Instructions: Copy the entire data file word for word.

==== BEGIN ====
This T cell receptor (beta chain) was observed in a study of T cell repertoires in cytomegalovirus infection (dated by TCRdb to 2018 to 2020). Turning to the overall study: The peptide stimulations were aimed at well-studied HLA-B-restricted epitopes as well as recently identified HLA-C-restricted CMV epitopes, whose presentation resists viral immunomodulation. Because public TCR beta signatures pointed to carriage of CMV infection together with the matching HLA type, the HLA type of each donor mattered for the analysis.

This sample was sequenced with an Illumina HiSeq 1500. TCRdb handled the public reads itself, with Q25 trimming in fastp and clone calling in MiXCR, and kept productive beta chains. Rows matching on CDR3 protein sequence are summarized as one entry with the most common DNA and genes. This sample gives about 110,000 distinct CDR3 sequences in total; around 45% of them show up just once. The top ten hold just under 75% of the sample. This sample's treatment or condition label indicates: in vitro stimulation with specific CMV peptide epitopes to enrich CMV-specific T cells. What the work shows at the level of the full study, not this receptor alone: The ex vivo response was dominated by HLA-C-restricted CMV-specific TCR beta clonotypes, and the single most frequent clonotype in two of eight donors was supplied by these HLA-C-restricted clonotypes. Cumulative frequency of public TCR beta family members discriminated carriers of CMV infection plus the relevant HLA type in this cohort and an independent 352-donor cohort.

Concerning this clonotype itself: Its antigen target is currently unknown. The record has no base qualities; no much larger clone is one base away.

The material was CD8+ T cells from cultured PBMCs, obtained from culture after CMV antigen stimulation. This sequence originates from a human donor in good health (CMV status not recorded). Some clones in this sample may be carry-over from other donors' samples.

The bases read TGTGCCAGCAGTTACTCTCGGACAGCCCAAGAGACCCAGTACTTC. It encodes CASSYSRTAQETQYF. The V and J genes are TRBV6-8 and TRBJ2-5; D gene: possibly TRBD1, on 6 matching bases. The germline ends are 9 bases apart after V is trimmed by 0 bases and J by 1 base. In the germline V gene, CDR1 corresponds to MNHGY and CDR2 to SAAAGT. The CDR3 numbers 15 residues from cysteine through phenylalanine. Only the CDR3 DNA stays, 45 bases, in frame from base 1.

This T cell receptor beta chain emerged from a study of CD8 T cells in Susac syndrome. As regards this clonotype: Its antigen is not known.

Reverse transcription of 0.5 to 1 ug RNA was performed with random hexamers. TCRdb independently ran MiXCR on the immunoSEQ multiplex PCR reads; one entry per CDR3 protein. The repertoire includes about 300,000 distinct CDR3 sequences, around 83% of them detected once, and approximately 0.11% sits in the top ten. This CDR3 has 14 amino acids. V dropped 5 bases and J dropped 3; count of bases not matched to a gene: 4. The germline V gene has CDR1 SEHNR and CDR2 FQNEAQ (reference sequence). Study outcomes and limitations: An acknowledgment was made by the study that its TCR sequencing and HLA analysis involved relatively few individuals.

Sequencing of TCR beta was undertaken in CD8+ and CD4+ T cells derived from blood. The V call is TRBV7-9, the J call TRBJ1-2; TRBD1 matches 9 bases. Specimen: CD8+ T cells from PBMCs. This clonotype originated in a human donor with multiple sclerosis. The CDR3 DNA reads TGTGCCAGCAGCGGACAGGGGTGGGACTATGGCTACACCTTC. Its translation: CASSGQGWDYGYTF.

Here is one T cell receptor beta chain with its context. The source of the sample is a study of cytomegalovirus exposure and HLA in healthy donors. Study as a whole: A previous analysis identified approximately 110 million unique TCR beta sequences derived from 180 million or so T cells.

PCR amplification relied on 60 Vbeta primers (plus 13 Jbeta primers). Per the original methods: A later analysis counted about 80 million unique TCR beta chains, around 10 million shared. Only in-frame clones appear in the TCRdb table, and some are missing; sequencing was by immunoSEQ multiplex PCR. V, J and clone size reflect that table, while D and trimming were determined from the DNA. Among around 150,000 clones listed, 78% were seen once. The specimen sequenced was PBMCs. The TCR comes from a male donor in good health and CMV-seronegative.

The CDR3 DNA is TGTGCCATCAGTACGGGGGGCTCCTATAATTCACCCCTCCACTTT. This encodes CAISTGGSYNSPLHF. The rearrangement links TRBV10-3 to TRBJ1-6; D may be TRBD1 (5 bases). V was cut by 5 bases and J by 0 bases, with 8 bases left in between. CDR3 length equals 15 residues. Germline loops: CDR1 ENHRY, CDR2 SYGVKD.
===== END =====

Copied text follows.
This T cell receptor (beta chain) was observed in a study of T cell repertoires in cytomegalovirus infection (dated by TCRdb to 2018 to 2020). Turning to the overall study: The peptide stimulations were aimed at well-studied HLA-B-restricted epitopes as well as recently identified HLA-C-restricted CMV epitopes, whose presentation resists viral immunomodulation. Because public TCR beta signatures pointed to carriage of CMV infection together with the matching HLA type, the HLA type of each donor mattered for the analysis.

This sample was sequenced with an Illumina HiSeq 1500. TCRdb handled the public reads itself, with Q25 trimming in fastp and clone calling in MiXCR, and kept productive beta chains. Rows matching on CDR3 protein sequence are summarized as one entry with the most common DNA and genes. This sample gives about 110,000 distinct CDR3 sequences in total; around 45% of them show up just once. The top ten hold just under 75% of the sample. This sample's treatment or condition label indicates: in vitro stimulation with specific CMV peptide epitopes to enrich CMV-specific T cells. What the work shows at the level of the full study, not this receptor alone: The ex vivo response was dominated by HLA-C-restricted CMV-specific TCR beta clonotypes, and the single most frequent clonotype in two of eight donors was supplied by these HLA-C-restricted clonotypes. Cumulative frequency of public TCR beta family members discriminated carriers of CMV infection plus the relevant HLA type in this cohort and an independent 352-donor cohort.

Concerning this clonotype itself: Its antigen target is currently unknown. The record has no base qualities; no much larger clone is one base away.

The material was CD8+ T cells from cultured PBMCs, obtained from culture after CMV antigen stimulation. This sequence originates from a human donor in good health (CMV status not recorded). Some clones in this sample may be carry-over from other donors' samples.

The bases read TGTGCCAGCAGTTACTCTCGGACAGCCCAAGAGACCCAGTACTTC. It encodes CASSYSRTAQETQYF. The V and J genes are TRBV6-8 and TRBJ2-5; D gene: possibly TRBD1, on 6 matching bases. The germline ends are 9 bases apart after V is trimmed by 0 bases and J by 1 base. In the germline V gene, CDR1 corresponds to MNHGY and CDR2 to SAAAGT. The CDR3 numbers 15 residues from cysteine through phenylalanine. Only the CDR3 DNA stays, 45 bases, in frame from base 1.

This T cell receptor beta chain emerged from a study of CD8 T cells in Susac syndrome. As regards this clonotype: Its antigen is not known.

Reverse transcription of 0.5 to 1 ug RNA was performed with random hexamers. TCRdb independently ran MiXCR on the immunoSEQ multiplex PCR reads; one entry per CDR3 protein. The repertoire includes about 300,000 distinct CDR3 sequences, around 83% of them detected once, and approximately 0.11% sits in the top ten. This CDR3 has 14 amino acids. V dropped 5 bases and J dropped 3; count of bases not matched to a gene: 4. The germline V gene has CDR1 SEHNR and CDR2 FQNEAQ (reference sequence). Study outcomes and limitations: An acknowledgment was made by the study that its TCR sequencing and HLA analysis involved relatively few individuals.

Sequencing of TCR beta was undertaken in CD8+ and CD4+ T cells derived from blood. The V call is TRBV7-9, the J call TRBJ1-2; TRBD1 matches 9 bases. Specimen: CD8+ T cells from PBMCs. This clonotype originated in a human donor with multiple sclerosis. The CDR3 DNA reads TGTGCCAGCAGCGGACAGGGGTGGGACTATGGCTACACCTTC. Its translation: CASSGQGWDYGYTF.

Here is one T cell receptor beta chain with its context. The source of the sample is a study of cytomegalovirus exposure and HLA in healthy donors. Study as a whole: A previous analysis identified approximately 110 million unique TCR beta sequences derived from 180 million or so T cells.

PCR amplification relied on 60 Vbeta primers (plus 13 Jbeta primers). Per the original methods: A later analysis counted about 80 million unique TCR beta chains, around 10 million shared. Only in-frame clones appear in the TCRdb table, and some are missing; sequencing was by immunoSEQ multiplex PCR. V, J and clone size reflect that table, while D and trimming were determined from the DNA. Among around 150,000 clones listed, 78% were seen once. The specimen sequenced was PBMCs. The TCR comes from a male donor in good health and CMV-seronegative.

The CDR3 DNA is TGTGCCATCAGTACGGGGGGCTCCTATAATTCACCCCTCCACTTT. This encodes CAISTGGSYNSPLHF. The rearrangement links TRBV10-3 to TRBJ1-6; D may be TRBD1 (5 bases). V was cut by 5 bases and J by 0 bases, with 8 bases left in between. CDR3 length equals 15 residues. Germline loops: CDR1 ENHRY, CDR2 SYGVKD.